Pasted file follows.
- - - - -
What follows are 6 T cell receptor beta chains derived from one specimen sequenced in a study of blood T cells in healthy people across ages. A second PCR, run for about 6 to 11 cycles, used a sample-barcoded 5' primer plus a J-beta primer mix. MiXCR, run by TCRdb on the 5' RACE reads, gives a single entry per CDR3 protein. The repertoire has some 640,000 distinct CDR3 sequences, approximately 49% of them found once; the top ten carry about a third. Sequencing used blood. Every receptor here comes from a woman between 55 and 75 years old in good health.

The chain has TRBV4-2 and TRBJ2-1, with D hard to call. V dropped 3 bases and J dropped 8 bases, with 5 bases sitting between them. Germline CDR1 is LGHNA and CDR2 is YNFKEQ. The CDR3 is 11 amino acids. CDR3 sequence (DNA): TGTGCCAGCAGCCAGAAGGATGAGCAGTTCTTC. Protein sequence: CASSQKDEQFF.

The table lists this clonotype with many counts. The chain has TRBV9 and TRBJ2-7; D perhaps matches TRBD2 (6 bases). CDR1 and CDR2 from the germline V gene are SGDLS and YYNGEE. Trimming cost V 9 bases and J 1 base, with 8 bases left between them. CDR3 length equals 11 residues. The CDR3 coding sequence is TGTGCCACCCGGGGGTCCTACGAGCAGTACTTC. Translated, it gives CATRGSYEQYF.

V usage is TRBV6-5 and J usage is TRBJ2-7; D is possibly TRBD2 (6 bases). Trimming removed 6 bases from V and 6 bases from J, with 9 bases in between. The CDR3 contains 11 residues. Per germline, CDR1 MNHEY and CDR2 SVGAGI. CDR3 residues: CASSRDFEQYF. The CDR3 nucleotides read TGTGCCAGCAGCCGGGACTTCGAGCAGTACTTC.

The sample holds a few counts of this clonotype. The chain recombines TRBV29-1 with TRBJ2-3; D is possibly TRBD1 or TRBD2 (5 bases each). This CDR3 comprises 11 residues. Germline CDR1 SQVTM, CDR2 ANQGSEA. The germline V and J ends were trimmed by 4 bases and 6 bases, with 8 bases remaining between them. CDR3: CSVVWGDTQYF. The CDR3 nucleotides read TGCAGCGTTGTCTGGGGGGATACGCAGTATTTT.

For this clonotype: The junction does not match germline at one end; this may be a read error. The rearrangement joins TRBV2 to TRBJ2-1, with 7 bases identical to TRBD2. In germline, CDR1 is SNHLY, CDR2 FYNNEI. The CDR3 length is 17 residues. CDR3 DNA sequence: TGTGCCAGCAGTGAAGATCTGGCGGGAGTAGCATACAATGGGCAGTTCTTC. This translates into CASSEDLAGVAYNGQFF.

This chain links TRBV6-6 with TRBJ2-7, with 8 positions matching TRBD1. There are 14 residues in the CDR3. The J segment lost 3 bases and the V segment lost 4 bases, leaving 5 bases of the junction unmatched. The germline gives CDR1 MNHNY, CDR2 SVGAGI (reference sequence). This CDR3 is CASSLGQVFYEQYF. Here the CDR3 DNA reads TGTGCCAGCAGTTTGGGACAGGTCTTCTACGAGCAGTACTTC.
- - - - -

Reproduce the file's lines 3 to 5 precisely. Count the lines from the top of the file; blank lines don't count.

The table lists this clonotype with many counts. The chain has TRBV9 and TRBJ2-7; D perhaps matches TRBD2 (6 bases). CDR1 and CDR2 from the germline V gene are SGDLS and YYNGEE. Trimming cost V 9 bases and J 1 base, with 8 bases left between them. CDR3 length equals 11 residues. The CDR3 coding sequence is TGTGCCACCCGGGGGTCCTACGAGCAGTACTTC. Translated, it gives CATRGSYEQYF.

V usage is TRBV6-5 and J usage is TRBJ2-7; D is possibly TRBD2 (6 bases). Trimming removed 6 bases from V and 6 bases from J, with 9 bases in between. The CDR3 contains 11 residues. Per germline, CDR1 MNHEY and CDR2 SVGAGI. CDR3 residues: CASSRDFEQYF. The CDR3 nucleotides read TGTGCCAGCAGCCGGGACTTCGAGCAGTACTTC.

The sample holds a few counts of this clonotype. The chain recombines TRBV29-1 with TRBJ2-3; D is possibly TRBD1 or TRBD2 (5 bases each). This CDR3 comprises 11 residues. Germline CDR1 SQVTM, CDR2 ANQGSEA. The germline V and J ends were trimmed by 4 bases and 6 bases, with 8 bases remaining between them. CDR3: CSVVWGDTQYF. The CDR3 nucleotides read TGCAGCGTTGTCTGGGGGGATACGCAGTATTTT.